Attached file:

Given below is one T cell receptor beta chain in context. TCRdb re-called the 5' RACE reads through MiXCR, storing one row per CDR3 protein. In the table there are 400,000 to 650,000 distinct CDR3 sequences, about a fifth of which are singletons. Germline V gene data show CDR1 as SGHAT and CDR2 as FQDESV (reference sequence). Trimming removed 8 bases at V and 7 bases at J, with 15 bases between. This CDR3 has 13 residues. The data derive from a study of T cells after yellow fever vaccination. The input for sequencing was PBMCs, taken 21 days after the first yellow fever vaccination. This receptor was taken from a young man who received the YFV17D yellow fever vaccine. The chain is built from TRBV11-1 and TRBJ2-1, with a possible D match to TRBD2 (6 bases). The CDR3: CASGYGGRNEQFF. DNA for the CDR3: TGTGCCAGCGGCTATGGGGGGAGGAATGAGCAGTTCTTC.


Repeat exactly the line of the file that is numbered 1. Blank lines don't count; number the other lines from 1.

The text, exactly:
Given below is one T cell receptor beta chain in context. TCRdb re-called the 5' RACE reads through MiXCR, storing one row per CDR3 protein. In the table there are 400,000 to 650,000 distinct CDR3 sequences, about a fifth of which are singletons. Germline V gene data show CDR1 as SGHAT and CDR2 as FQDESV (reference sequence). Trimming removed 8 bases at V and 7 bases at J, with 15 bases between. This CDR3 has 13 residues. The data derive from a study of T cells after yellow fever vaccination. The input for sequencing was PBMCs, taken 21 days after the first yellow fever vaccination. This receptor was taken from a young man who received the YFV17D yellow fever vaccine. The chain is built from TRBV11-1 and TRBJ2-1, with a possible D match to TRBD2 (6 bases). The CDR3: CASGYGGRNEQFF. DNA for the CDR3: TGTGCCAGCGGCTATGGGGGGAGGAATGAGCAGTTCTTC.